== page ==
Increasingly, I've been hearing from colleagues that they have difficulty finding the time for their own projects. It seems nearly impossible in our busy lives to carve out creative space for ourselves. And when we do, a good portion of the time is spent setting up, organizing, and doing technical housekeeping, all of which can diminish the potential for inspiration.
But making time to be creative is probably one of the most important things we can do for ourselves. This may seem obvious coming from a music-tech magazine. Yet with all the technology available today, it's increasingly easy to put off the act of music making because we can so easily get distracted by the tools themselves.
One way to get there is to make a date with your musical self and treat it as seriously as you would a paid gig or a studio session. Composer Lou Harrison referred to it as making — and keeping — a date with the muse. The muse might not always show up, but you'll be ready when it does. You might schedule a regular day and time (Sundays from 2 to 6 p.m.) or something that's a bit more open (first and third Tuesday evenings). But logging the date in and keeping it is the first step.
Just as important, you have to have a place to work where you feel comfortable being creative and where you can do so without interruption. (In other words, turn off your portable communications devices when you're there.) In his book The Power of Myth, Joseph Campbell referred to this as the sacred space. In this case I would expand the phrase to include not only the physical place, but also the important zone of overall awareness that you want to enter.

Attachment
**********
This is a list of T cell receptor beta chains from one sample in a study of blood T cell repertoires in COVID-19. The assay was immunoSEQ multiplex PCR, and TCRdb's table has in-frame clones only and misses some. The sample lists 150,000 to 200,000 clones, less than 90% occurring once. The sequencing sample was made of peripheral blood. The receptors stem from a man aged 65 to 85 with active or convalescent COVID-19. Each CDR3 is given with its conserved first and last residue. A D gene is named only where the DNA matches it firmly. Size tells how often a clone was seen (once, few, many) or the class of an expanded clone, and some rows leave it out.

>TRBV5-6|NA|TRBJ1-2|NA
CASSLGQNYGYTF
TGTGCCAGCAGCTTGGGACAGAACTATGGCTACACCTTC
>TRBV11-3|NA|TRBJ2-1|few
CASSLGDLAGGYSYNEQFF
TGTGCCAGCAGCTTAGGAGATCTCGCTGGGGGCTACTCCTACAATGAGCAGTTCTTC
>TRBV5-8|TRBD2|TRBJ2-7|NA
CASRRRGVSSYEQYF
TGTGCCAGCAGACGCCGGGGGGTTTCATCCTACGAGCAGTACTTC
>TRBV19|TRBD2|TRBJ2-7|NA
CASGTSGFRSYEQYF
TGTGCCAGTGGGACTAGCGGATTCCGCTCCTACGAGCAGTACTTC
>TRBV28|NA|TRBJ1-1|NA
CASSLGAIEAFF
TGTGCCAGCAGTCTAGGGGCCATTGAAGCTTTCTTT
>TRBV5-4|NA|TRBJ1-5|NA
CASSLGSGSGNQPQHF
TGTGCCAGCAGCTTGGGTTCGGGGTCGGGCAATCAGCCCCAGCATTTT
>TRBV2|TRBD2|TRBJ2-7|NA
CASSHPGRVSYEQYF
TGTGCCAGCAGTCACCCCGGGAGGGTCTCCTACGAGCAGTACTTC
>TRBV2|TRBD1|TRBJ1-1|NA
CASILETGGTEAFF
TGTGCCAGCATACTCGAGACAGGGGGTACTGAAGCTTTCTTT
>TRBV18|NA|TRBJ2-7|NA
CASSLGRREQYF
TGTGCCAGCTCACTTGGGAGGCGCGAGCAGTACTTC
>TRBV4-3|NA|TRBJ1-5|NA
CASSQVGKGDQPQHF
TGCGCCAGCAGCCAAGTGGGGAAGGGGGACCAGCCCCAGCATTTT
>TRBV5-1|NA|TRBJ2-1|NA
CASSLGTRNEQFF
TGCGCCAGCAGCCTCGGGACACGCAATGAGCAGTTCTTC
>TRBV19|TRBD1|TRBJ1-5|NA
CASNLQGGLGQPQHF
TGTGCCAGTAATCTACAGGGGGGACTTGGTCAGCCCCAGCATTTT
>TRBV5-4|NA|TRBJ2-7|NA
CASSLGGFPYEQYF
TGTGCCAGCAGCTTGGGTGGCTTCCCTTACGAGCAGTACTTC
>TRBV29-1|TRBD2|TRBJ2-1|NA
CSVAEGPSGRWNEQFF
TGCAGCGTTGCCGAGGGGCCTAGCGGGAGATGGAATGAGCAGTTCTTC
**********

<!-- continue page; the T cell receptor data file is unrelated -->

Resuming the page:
A major hindrance to creativity is often self-consciousness and self-editing, especially when we know in the back of our mind that our date with the muse is only for a short period of time. To get past that, remind yourself that there will be more dates. (You want to keep this relationship going, right?) More important, don't expect anything to happen. Leave the expectation for results for a time when you need to produce something on a deadline. Instead, allow yourself to be completely open, unblocked, and receptive. Let the ideas flow without hesitation. American composer Anthony Braxton refers to it as putting on “the beam,” that laserlike focus where you are completely in the moment.
Prepare your sacred space ahead of time by creating a studio setup that allows you to start playing and recording quickly and without hassle. One way is to make a template in your favorite sequencer that fits your style of music. It might have several MIDI and audio tracks ready to go on launch, with your favorite synths and drum machines already loaded up or patched in. Or it might be as simple as leaving a mic set up and patched directly to a recorder so can just sit down, hit the record button, and start playing and singing. Later you can mine any good bits that result from your explorations.
Steve Roach's approach, which has made a big impression on me, is to leave his synths patched up and running for days, ready to go when the mood strikes. Then he simply hits record. “You can just let it run and forget that anything's running,” he told me in his 2005 interview (available at emusician.com), “and just get into that place where you find those magic takes.”
You've learned how to use the tools for music making. Now give yourself the time to use them to satisfy our own creative urges.